An intriguing phenomenon in American electoral politics is the loss of seats by the president’s party in midterm congressional elections. Between 1862 and 1990, the president’s party lost seats in the House of Representatives in 32 of the 33 midterm elections. In his new study, James Campbell examines explanations for these midterm losses and explores how presidential elections influence congressional elections.

After reviewing the two major theories of midterm electoral change-the “surge and decline” theory and the theory of midterms as referenda on presidential performance Campbell draws upon each to propose and test a new theory. He asserts that in the years of presidential elections congressmen ride presidential coattails into office, while in midterm elections such candidates are stranded. An additional factor is the strength of the presidential vote, which influences the number of seats that are won, only to be lost later.

Including both election returns and survey data, The Presidential Pulse of Congressional Elections offers a fresh perspective on congressional elections, voting behavior, Congress, and the presidency.

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9780813126609The Art of Command: Military Leadership from George Washington to Colin Powell

What essential leadership lessons do we learn by distilling the actions and ideas of great military commanders such as George Washington, Dwight D. Eisenhower, and Colin Powell? The Art of Command illustrates that great leaders become great through a commitment not only to develop vital skills but also to surmount personal shortcomings. Harry S. Laver, Jeffrey J. Matthews, and the other contributing authors identify nine core characteristics of highly effective leadership, such as integrity, determination, vision, and charisma, and nine significant figures in American military history whose careers embody those qualities. The Art of Command examines each figure’s strengths and weaknesses and how those attributes affected their leadership abilities, offering a unique perspective of military leadership in American history.

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To explore more titles about the American Presidency, visit our website.

Robert G. Kaufman responds to President Obama’s Foreign Policy Declarations in The Atlantic

In a recent cover story for The Atlantic, President Obama sought to define and clarify the foreign policy of his two terms in office. ‘The Obama Doctrine,’ as the article referred to it, is, in Robert G. Kaufman’s opinion, has damaged the US’s reputation abroad by  imprudently abandoning the muscular internationalism that has marked US foreign policy since the end of World War II. In a recent op-ed for The Daily Caller, Kaufman illuminates both the failings of the president’s “grand strategy,” and responds to the president’s own opinions in The Atlantic.

Click here to read the full editorial in The Daily Caller.

Judging from his recent lengthy interview with Jeffrey Goldberg of The Atlantic, President Obama has learned nothing in the past seven years from the serious, serial failures of his foreign policy. Instead, Obama radiated a preternatural, delusional, and typical self-confidence expounding on the efficacy of his Obama Doctrine, which he has followed faithfully since 2009.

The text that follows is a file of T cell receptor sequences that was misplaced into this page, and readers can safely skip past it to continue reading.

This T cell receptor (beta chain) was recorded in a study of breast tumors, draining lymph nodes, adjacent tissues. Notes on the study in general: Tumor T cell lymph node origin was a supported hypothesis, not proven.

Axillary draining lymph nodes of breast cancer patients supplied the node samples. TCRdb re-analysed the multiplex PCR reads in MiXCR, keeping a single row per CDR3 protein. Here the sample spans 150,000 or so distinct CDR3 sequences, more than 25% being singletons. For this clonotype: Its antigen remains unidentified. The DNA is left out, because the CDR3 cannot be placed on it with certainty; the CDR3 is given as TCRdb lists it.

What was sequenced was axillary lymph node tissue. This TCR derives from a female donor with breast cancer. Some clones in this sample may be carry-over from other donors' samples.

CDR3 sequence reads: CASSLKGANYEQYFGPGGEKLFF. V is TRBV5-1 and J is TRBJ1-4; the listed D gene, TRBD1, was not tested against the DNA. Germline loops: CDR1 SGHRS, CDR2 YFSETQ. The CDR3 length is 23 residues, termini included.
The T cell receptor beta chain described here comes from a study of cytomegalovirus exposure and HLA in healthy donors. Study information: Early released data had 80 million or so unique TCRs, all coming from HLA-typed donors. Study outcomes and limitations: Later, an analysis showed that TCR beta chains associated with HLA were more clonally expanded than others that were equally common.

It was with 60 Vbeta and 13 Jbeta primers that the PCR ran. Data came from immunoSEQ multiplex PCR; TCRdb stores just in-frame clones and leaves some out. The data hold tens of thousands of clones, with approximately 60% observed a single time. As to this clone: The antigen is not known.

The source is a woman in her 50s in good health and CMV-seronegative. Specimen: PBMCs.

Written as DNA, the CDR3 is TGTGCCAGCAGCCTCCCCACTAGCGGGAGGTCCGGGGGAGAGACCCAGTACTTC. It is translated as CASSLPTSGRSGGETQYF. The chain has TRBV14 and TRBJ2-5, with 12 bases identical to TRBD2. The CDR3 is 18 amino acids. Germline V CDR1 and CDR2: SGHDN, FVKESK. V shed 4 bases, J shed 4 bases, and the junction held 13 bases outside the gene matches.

The Obama Doctrine combines the worst features of the  morally obtuse anti-war left, unrealistic realism, and naïve multilateralism. The president views the so-called arrogance of American power as a greater danger than the threats emanating from devils and dictatorships abroad. Likewise, Obama rejects American exceptionalism while routinely apologizing for American sins abroad, which he has exaggerated and often imagined. Like unrealistic realists, Obama  ignores the importance of ideology and regime type in identifying friends, foes, threats and opportunities. This fallacious premise explains why he eagerly engages virulently anti-American adversaries such as Putin in Russia, the militant mullahs of Tehran, the repressive, aggressive leadership in China bent on achieving hegemony rather than stability in the world’s most important geopolitical region, and Castro’s totalitarian tyranny in Cuba.

This accounts for the President’s unwillingness to admit that the danger of Islamism, choosing to conciliate rather than confront it. Obama’s persistent unwillingness to distinguish democratic friends from rogue regimes that are foes accounts for his default inclination initially to deem the Muslim Brotherhood in Egypt a legitimate partner for peace rather than a mortal enemy of Israel implacably hostile to America’s legitimate interests.

The fallacy of moral equivalence between freedom and tyranny accounts for the president striving assiduously to put distance between the United States and decent democratic allies such as Israel, Poland, the Czech Republic, and Hungary. Also, his ill-advised decision to return the bust of Winston Churchill to Great Britain while denying the existence of an Anglo-American special relationship. Finally, Obama’s congenital obtuseness to democracy’s virtues and dictatorship’s vices accounts for his derelict  disinterest in nurturing the strategic partnership that President George W. Bush initiated presciently with a decent, democratic India sharing U.S. interests in defeating radical Islam and ensuring China faces a robust deterrent to its imperial ambitions.

. . .

Read more:  http://dailycaller.com/2016/03/14/obamas-dangerous-doctrine/#ixzz497Nht5PV

About the Book: